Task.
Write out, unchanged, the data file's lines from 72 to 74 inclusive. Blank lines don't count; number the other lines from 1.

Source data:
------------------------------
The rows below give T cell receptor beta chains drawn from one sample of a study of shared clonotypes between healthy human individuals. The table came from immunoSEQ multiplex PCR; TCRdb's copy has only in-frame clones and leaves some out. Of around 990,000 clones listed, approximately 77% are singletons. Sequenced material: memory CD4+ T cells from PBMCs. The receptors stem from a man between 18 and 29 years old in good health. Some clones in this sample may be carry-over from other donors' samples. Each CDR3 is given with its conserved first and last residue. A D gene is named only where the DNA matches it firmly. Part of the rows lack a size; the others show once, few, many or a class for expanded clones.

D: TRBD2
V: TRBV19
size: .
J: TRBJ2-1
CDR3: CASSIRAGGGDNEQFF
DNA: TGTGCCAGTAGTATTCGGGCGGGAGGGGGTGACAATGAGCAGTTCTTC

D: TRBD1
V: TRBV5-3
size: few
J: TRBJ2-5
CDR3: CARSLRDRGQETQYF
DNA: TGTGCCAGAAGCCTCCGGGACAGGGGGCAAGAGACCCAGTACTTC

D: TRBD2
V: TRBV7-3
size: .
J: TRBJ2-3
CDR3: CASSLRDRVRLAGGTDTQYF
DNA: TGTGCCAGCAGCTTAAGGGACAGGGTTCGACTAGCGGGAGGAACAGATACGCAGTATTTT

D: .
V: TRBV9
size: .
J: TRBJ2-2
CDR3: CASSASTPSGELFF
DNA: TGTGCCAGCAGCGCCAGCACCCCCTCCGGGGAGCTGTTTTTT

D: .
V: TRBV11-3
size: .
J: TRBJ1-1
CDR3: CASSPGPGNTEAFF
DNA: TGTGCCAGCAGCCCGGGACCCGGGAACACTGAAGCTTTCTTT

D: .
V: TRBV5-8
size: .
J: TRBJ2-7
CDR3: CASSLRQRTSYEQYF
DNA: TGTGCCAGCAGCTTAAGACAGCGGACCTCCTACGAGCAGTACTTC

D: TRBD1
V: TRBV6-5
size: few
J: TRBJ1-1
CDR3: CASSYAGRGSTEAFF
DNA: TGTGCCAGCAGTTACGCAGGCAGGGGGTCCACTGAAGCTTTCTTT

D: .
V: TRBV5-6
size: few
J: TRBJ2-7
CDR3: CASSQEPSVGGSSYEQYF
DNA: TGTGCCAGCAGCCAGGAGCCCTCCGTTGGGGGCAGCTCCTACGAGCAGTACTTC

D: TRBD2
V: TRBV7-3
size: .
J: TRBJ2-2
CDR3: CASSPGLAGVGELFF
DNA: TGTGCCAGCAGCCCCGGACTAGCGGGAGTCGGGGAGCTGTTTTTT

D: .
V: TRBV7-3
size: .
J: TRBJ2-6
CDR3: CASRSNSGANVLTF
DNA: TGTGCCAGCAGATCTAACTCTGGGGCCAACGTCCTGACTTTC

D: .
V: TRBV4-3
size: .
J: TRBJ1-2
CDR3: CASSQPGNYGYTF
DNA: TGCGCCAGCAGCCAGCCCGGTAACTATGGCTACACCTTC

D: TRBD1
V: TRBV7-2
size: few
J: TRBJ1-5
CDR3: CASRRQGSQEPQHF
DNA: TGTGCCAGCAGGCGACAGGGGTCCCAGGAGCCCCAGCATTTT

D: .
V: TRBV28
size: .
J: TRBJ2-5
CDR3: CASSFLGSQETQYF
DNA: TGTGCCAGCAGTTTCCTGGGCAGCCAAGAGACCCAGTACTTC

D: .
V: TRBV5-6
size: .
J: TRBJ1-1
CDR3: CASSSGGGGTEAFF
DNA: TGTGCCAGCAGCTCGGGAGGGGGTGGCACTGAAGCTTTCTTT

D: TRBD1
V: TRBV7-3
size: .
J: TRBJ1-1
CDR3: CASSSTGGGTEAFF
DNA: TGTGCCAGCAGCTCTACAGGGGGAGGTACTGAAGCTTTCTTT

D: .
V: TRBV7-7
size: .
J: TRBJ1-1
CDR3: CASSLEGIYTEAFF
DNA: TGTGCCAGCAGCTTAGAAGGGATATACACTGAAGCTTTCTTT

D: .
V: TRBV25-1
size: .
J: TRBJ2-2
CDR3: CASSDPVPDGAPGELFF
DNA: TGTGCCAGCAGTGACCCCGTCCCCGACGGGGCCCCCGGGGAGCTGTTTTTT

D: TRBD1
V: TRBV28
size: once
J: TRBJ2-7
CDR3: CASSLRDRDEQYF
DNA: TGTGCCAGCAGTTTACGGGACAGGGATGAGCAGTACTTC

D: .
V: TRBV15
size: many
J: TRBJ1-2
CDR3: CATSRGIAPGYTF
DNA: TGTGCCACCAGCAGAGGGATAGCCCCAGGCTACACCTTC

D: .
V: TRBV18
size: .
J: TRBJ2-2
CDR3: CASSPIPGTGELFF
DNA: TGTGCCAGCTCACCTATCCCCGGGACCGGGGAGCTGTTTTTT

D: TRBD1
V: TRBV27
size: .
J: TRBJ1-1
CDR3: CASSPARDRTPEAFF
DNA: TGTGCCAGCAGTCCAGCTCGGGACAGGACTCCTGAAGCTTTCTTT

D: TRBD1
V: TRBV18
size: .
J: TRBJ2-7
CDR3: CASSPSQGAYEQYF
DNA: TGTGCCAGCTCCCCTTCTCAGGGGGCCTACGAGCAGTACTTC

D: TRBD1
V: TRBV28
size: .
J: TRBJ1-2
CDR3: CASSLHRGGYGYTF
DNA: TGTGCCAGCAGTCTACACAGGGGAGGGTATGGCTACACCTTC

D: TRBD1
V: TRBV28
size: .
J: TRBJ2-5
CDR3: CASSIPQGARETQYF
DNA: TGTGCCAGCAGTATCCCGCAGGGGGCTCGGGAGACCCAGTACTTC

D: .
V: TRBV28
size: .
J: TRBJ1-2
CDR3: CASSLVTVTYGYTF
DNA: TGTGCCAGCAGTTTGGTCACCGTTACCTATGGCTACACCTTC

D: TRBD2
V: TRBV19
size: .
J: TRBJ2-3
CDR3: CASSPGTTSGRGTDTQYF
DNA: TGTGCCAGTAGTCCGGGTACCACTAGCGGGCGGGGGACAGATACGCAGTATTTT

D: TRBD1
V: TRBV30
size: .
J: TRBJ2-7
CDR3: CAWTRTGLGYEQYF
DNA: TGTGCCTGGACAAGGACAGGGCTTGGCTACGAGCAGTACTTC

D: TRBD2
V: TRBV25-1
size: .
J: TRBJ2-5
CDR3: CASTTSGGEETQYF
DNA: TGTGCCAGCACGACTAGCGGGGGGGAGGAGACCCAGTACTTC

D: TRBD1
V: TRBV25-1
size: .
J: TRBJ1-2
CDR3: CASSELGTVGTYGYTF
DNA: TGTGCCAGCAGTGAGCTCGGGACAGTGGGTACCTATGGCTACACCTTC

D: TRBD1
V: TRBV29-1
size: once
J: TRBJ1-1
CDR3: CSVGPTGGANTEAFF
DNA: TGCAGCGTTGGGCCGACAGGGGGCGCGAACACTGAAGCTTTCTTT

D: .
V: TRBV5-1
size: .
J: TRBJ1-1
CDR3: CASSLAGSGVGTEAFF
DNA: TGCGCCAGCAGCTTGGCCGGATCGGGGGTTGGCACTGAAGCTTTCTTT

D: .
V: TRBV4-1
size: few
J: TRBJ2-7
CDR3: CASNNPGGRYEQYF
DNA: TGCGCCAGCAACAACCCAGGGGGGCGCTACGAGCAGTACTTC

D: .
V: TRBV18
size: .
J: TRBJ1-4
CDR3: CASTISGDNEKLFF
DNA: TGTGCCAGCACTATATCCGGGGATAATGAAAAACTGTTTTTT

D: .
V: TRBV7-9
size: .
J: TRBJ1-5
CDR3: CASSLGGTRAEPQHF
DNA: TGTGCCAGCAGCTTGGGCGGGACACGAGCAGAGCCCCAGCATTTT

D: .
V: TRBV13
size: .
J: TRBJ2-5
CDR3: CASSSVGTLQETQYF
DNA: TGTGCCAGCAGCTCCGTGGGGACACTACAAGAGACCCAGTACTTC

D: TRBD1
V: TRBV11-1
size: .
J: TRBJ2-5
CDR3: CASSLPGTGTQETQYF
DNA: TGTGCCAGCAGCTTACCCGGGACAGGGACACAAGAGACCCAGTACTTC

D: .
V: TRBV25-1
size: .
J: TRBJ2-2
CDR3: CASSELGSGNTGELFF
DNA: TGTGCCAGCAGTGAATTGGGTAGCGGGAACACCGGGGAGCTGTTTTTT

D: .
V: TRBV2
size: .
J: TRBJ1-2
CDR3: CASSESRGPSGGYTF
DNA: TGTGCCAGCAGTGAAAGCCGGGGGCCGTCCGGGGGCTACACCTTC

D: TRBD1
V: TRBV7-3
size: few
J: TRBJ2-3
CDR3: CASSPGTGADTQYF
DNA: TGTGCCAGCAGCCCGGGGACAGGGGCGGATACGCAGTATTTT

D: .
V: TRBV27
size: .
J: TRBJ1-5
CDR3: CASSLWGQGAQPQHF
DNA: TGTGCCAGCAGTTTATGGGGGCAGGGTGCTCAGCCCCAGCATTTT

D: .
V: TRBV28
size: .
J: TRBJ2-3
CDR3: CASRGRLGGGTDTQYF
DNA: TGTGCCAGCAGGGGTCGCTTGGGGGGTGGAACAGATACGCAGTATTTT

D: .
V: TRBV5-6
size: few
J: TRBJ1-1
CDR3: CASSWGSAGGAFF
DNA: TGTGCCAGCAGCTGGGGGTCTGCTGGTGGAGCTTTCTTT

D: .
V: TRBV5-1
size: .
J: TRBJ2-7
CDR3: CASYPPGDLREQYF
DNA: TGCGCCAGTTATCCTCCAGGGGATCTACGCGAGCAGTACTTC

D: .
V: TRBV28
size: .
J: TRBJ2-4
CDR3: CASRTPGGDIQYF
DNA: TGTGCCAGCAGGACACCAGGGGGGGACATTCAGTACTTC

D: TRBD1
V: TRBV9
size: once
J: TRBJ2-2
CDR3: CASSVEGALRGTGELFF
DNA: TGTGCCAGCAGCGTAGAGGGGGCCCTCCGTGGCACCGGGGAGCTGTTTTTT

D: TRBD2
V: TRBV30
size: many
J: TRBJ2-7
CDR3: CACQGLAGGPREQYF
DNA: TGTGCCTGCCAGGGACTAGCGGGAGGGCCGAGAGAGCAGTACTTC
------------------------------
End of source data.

CDR3: CASRRQGSQEPQHF
DNA: TGTGCCAGCAGGCGACAGGGGTCCCAGGAGCCCCAGCATTTT

D: .